Over the past five years I’ve written several posts on the long-standing and vexing question, “Why on earth do zebras have stripes?” (See posts here, here and here.) If you’ve read those posts, you’ll know about the experiments that seemed to settle the issue, or at least that gave a good indication of the evolutionary forces that promoted the evolution of this striking pattern.
One clue is shown below: a figure from a paper that I described in an earlier post (my emphasis). The top part shows the distribution of various striped equids in Africa (the green and orange are unstriped Asian equids) and the bottom shows range maps of two groups of biting flies: tabanids (horseflies) and Glossina, the tsetse fly; both of these carry equine diseases and also promote infections and blood loss. As I wrote at the time (my emphasis):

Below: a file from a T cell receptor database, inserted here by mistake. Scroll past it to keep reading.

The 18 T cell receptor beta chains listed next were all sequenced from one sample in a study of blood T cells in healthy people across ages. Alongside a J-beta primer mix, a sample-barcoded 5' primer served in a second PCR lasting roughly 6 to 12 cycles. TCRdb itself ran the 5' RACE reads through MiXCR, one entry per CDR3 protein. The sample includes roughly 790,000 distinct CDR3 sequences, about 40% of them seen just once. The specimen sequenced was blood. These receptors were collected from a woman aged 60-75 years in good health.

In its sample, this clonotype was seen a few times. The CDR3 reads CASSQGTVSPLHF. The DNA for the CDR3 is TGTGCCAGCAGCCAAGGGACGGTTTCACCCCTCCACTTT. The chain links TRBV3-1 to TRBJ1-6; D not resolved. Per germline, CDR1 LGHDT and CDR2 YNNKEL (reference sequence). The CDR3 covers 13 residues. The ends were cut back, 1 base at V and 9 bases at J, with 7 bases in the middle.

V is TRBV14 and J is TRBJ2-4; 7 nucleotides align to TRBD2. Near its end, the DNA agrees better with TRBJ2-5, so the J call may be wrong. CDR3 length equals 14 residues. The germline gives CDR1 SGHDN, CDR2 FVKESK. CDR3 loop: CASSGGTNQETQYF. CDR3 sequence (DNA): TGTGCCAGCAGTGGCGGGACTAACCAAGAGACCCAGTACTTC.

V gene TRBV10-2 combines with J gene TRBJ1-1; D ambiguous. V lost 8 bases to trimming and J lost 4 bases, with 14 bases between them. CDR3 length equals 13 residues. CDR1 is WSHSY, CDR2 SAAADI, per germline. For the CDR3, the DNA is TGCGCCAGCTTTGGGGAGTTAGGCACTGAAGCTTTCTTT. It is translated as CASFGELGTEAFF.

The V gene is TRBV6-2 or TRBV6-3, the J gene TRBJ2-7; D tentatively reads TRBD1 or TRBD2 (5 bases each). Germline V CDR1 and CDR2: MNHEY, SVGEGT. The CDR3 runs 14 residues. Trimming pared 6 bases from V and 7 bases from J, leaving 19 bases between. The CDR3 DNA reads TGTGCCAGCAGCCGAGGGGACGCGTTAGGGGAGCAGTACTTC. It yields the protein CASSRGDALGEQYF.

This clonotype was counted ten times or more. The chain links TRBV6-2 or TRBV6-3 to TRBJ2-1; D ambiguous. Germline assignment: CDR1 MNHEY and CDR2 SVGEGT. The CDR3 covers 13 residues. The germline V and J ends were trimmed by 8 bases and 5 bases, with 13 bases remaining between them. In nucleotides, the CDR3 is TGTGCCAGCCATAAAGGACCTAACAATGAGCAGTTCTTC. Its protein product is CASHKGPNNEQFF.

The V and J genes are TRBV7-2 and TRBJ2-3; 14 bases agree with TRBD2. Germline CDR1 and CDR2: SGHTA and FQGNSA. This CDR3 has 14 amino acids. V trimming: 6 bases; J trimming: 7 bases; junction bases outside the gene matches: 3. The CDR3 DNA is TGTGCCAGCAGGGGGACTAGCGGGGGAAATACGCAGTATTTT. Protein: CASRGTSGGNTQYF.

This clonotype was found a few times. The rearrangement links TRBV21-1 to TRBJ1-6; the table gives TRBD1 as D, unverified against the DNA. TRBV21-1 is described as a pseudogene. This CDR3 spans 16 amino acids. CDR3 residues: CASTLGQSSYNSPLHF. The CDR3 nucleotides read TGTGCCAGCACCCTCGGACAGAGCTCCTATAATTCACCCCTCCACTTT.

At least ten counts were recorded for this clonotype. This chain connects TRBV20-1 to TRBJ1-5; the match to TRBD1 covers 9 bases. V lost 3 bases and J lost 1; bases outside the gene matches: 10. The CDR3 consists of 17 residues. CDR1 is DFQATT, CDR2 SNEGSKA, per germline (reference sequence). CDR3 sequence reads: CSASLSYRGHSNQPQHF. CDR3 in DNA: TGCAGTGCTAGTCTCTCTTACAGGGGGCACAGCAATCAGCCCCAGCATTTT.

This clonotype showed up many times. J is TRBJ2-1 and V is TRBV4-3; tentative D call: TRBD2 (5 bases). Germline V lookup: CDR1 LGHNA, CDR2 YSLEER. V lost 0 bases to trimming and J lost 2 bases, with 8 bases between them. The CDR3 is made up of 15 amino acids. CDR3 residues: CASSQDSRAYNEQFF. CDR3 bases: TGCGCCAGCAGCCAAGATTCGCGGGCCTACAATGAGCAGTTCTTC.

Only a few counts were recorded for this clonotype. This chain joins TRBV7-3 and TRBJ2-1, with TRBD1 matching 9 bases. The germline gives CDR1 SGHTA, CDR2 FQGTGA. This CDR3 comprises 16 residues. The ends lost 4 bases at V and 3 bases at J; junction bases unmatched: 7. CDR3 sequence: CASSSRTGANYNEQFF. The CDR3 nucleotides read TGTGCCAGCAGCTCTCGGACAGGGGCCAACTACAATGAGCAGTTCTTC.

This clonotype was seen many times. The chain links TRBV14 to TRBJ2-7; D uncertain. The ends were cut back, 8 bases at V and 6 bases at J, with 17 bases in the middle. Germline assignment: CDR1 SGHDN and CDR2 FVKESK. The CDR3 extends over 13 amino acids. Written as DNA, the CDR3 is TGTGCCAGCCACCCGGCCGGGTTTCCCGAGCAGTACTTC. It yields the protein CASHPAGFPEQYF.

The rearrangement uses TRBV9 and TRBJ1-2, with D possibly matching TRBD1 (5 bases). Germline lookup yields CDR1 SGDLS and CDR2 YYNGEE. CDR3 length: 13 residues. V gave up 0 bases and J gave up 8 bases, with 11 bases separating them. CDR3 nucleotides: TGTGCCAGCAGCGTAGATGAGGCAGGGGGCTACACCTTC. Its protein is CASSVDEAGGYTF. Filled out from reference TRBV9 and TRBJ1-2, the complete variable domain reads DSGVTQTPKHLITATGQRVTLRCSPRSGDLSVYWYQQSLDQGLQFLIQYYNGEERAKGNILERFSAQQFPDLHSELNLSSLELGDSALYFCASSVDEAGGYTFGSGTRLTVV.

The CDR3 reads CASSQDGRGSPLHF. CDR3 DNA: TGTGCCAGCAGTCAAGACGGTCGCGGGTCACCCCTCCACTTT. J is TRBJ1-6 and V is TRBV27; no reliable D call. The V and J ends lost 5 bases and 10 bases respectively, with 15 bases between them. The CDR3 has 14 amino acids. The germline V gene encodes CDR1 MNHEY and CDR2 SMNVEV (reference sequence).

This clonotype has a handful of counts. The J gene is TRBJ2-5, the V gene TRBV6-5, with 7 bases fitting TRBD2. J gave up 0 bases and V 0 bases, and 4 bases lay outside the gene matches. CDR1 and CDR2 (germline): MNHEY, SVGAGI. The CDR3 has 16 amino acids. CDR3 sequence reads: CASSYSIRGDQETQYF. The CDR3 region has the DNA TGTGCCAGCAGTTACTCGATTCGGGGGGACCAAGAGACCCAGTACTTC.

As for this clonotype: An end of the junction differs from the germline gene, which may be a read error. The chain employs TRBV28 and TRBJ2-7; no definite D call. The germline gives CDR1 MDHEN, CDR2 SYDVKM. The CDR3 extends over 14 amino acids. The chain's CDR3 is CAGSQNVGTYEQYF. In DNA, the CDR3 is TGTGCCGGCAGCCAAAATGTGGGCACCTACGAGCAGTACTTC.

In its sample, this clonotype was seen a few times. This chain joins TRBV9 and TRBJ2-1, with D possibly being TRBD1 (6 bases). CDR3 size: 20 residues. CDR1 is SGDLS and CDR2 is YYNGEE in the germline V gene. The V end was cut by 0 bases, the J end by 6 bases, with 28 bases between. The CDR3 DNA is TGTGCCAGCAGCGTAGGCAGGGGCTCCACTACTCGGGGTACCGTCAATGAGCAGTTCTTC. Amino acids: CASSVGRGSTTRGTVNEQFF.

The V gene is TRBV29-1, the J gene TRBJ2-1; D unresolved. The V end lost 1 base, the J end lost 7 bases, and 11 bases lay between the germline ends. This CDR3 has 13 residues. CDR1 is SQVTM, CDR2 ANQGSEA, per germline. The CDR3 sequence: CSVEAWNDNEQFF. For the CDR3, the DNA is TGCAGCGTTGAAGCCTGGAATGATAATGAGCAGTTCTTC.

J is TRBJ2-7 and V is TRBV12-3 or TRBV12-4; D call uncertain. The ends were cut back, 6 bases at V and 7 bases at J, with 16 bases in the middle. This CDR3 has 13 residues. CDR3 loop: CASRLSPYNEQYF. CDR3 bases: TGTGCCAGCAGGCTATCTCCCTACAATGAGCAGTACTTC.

Here’s the association between the historical (not present!)…
View original post 967 more words